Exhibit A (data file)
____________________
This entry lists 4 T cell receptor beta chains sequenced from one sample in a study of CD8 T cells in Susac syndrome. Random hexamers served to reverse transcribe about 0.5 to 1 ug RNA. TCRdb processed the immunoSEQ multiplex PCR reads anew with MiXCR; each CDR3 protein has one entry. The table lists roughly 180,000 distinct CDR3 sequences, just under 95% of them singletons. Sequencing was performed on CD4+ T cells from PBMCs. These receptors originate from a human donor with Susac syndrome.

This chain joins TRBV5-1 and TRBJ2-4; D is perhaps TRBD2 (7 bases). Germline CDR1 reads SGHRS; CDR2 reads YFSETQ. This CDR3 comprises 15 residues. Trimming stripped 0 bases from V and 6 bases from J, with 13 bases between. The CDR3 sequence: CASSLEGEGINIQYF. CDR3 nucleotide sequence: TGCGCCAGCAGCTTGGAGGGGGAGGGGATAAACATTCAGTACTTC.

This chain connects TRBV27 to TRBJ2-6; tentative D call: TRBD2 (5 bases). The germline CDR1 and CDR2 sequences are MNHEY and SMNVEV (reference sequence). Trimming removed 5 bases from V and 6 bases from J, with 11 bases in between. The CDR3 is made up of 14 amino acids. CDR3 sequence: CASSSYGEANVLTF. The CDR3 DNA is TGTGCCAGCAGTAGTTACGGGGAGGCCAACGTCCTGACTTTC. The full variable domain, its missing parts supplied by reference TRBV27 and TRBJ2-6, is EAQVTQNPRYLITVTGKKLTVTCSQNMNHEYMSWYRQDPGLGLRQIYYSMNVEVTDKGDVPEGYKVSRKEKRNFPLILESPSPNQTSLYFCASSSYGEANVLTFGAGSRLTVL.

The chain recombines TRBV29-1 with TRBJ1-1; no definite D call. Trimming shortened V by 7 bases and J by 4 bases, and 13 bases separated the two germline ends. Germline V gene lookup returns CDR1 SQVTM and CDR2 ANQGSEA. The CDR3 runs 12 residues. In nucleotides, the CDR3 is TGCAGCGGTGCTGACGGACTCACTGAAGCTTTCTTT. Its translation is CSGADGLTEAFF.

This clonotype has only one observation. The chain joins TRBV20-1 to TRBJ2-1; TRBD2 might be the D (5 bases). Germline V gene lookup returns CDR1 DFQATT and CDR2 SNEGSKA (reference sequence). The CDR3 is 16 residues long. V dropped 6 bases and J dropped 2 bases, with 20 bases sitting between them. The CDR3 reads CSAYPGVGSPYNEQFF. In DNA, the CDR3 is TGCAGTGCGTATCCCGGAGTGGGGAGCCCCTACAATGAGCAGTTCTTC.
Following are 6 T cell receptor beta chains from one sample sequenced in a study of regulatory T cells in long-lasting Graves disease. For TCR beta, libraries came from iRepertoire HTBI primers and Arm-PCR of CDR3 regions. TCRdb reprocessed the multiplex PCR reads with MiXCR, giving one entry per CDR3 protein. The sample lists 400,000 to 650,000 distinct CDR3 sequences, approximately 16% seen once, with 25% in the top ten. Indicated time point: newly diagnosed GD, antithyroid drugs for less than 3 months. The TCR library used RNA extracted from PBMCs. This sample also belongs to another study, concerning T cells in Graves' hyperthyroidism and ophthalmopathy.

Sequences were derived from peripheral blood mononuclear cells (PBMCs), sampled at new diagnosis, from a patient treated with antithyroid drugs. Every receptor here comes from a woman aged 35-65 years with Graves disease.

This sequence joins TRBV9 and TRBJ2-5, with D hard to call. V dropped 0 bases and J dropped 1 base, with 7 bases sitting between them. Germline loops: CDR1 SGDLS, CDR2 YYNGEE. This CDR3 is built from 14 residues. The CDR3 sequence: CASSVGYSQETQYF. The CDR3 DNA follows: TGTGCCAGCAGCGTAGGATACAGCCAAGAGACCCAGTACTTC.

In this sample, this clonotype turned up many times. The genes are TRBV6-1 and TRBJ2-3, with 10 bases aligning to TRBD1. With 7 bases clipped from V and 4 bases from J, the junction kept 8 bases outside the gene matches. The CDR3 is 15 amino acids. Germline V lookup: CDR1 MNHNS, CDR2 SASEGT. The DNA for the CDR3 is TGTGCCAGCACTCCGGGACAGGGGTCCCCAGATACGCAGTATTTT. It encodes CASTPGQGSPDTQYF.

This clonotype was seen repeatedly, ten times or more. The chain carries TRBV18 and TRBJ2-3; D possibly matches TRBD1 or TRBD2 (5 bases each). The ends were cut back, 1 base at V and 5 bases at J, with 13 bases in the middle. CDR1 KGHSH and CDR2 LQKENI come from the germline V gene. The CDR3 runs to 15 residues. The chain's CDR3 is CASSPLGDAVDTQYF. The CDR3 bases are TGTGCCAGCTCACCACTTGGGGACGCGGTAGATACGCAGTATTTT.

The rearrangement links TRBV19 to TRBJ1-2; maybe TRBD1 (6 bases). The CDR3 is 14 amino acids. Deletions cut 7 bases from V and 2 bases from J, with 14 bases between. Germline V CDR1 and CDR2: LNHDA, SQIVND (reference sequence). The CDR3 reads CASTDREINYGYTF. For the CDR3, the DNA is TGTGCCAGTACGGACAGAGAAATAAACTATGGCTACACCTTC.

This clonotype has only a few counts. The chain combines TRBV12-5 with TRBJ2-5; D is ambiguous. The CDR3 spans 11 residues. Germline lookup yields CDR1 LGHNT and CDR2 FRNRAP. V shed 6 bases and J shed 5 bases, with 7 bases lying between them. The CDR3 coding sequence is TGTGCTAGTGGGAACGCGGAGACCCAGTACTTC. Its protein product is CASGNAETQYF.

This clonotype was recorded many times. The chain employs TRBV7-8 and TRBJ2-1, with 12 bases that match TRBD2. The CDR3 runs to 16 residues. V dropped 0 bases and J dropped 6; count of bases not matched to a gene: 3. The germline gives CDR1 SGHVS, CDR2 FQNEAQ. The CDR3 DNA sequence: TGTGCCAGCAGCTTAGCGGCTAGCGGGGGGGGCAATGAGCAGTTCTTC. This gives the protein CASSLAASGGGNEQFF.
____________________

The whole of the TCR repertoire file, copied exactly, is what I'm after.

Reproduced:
This entry lists 4 T cell receptor beta chains sequenced from one sample in a study of CD8 T cells in Susac syndrome. Random hexamers served to reverse transcribe about 0.5 to 1 ug RNA. TCRdb processed the immunoSEQ multiplex PCR reads anew with MiXCR; each CDR3 protein has one entry. The table lists roughly 180,000 distinct CDR3 sequences, just under 95% of them singletons. Sequencing was performed on CD4+ T cells from PBMCs. These receptors originate from a human donor with Susac syndrome.

This chain joins TRBV5-1 and TRBJ2-4; D is perhaps TRBD2 (7 bases). Germline CDR1 reads SGHRS; CDR2 reads YFSETQ. This CDR3 comprises 15 residues. Trimming stripped 0 bases from V and 6 bases from J, with 13 bases between. The CDR3 sequence: CASSLEGEGINIQYF. CDR3 nucleotide sequence: TGCGCCAGCAGCTTGGAGGGGGAGGGGATAAACATTCAGTACTTC.

This chain connects TRBV27 to TRBJ2-6; tentative D call: TRBD2 (5 bases). The germline CDR1 and CDR2 sequences are MNHEY and SMNVEV (reference sequence). Trimming removed 5 bases from V and 6 bases from J, with 11 bases in between. The CDR3 is made up of 14 amino acids. CDR3 sequence: CASSSYGEANVLTF. The CDR3 DNA is TGTGCCAGCAGTAGTTACGGGGAGGCCAACGTCCTGACTTTC. The full variable domain, its missing parts supplied by reference TRBV27 and TRBJ2-6, is EAQVTQNPRYLITVTGKKLTVTCSQNMNHEYMSWYRQDPGLGLRQIYYSMNVEVTDKGDVPEGYKVSRKEKRNFPLILESPSPNQTSLYFCASSSYGEANVLTFGAGSRLTVL.

The chain recombines TRBV29-1 with TRBJ1-1; no definite D call. Trimming shortened V by 7 bases and J by 4 bases, and 13 bases separated the two germline ends. Germline V gene lookup returns CDR1 SQVTM and CDR2 ANQGSEA. The CDR3 runs 12 residues. In nucleotides, the CDR3 is TGCAGCGGTGCTGACGGACTCACTGAAGCTTTCTTT. Its translation is CSGADGLTEAFF.

This clonotype has only one observation. The chain joins TRBV20-1 to TRBJ2-1; TRBD2 might be the D (5 bases). Germline V gene lookup returns CDR1 DFQATT and CDR2 SNEGSKA (reference sequence). The CDR3 is 16 residues long. V dropped 6 bases and J dropped 2 bases, with 20 bases sitting between them. The CDR3 reads CSAYPGVGSPYNEQFF. In DNA, the CDR3 is TGCAGTGCGTATCCCGGAGTGGGGAGCCCCTACAATGAGCAGTTCTTC.
Following are 6 T cell receptor beta chains from one sample sequenced in a study of regulatory T cells in long-lasting Graves disease. For TCR beta, libraries came from iRepertoire HTBI primers and Arm-PCR of CDR3 regions. TCRdb reprocessed the multiplex PCR reads with MiXCR, giving one entry per CDR3 protein. The sample lists 400,000 to 650,000 distinct CDR3 sequences, approximately 16% seen once, with 25% in the top ten. Indicated time point: newly diagnosed GD, antithyroid drugs for less than 3 months. The TCR library used RNA extracted from PBMCs. This sample also belongs to another study, concerning T cells in Graves' hyperthyroidism and ophthalmopathy.

Sequences were derived from peripheral blood mononuclear cells (PBMCs), sampled at new diagnosis, from a patient treated with antithyroid drugs. Every receptor here comes from a woman aged 35-65 years with Graves disease.

This sequence joins TRBV9 and TRBJ2-5, with D hard to call. V dropped 0 bases and J dropped 1 base, with 7 bases sitting between them. Germline loops: CDR1 SGDLS, CDR2 YYNGEE. This CDR3 is built from 14 residues. The CDR3 sequence: CASSVGYSQETQYF. The CDR3 DNA follows: TGTGCCAGCAGCGTAGGATACAGCCAAGAGACCCAGTACTTC.

In this sample, this clonotype turned up many times. The genes are TRBV6-1 and TRBJ2-3, with 10 bases aligning to TRBD1. With 7 bases clipped from V and 4 bases from J, the junction kept 8 bases outside the gene matches. The CDR3 is 15 amino acids. Germline V lookup: CDR1 MNHNS, CDR2 SASEGT. The DNA for the CDR3 is TGTGCCAGCACTCCGGGACAGGGGTCCCCAGATACGCAGTATTTT. It encodes CASTPGQGSPDTQYF.

This clonotype was seen repeatedly, ten times or more. The chain carries TRBV18 and TRBJ2-3; D possibly matches TRBD1 or TRBD2 (5 bases each). The ends were cut back, 1 base at V and 5 bases at J, with 13 bases in the middle. CDR1 KGHSH and CDR2 LQKENI come from the germline V gene. The CDR3 runs to 15 residues. The chain's CDR3 is CASSPLGDAVDTQYF. The CDR3 bases are TGTGCCAGCTCACCACTTGGGGACGCGGTAGATACGCAGTATTTT.

The rearrangement links TRBV19 to TRBJ1-2; maybe TRBD1 (6 bases). The CDR3 is 14 amino acids. Deletions cut 7 bases from V and 2 bases from J, with 14 bases between. Germline V CDR1 and CDR2: LNHDA, SQIVND (reference sequence). The CDR3 reads CASTDREINYGYTF. For the CDR3, the DNA is TGTGCCAGTACGGACAGAGAAATAAACTATGGCTACACCTTC.

This clonotype has only a few counts. The chain combines TRBV12-5 with TRBJ2-5; D is ambiguous. The CDR3 spans 11 residues. Germline lookup yields CDR1 LGHNT and CDR2 FRNRAP. V shed 6 bases and J shed 5 bases, with 7 bases lying between them. The CDR3 coding sequence is TGTGCTAGTGGGAACGCGGAGACCCAGTACTTC. Its protein product is CASGNAETQYF.

This clonotype was recorded many times. The chain employs TRBV7-8 and TRBJ2-1, with 12 bases that match TRBD2. The CDR3 runs to 16 residues. V dropped 0 bases and J dropped 6; count of bases not matched to a gene: 3. The germline gives CDR1 SGHVS, CDR2 FQNEAQ. The CDR3 DNA sequence: TGTGCCAGCAGCTTAGCGGCTAGCGGGGGGGGCAATGAGCAGTTCTTC. This gives the protein CASSLAASGGGNEQFF.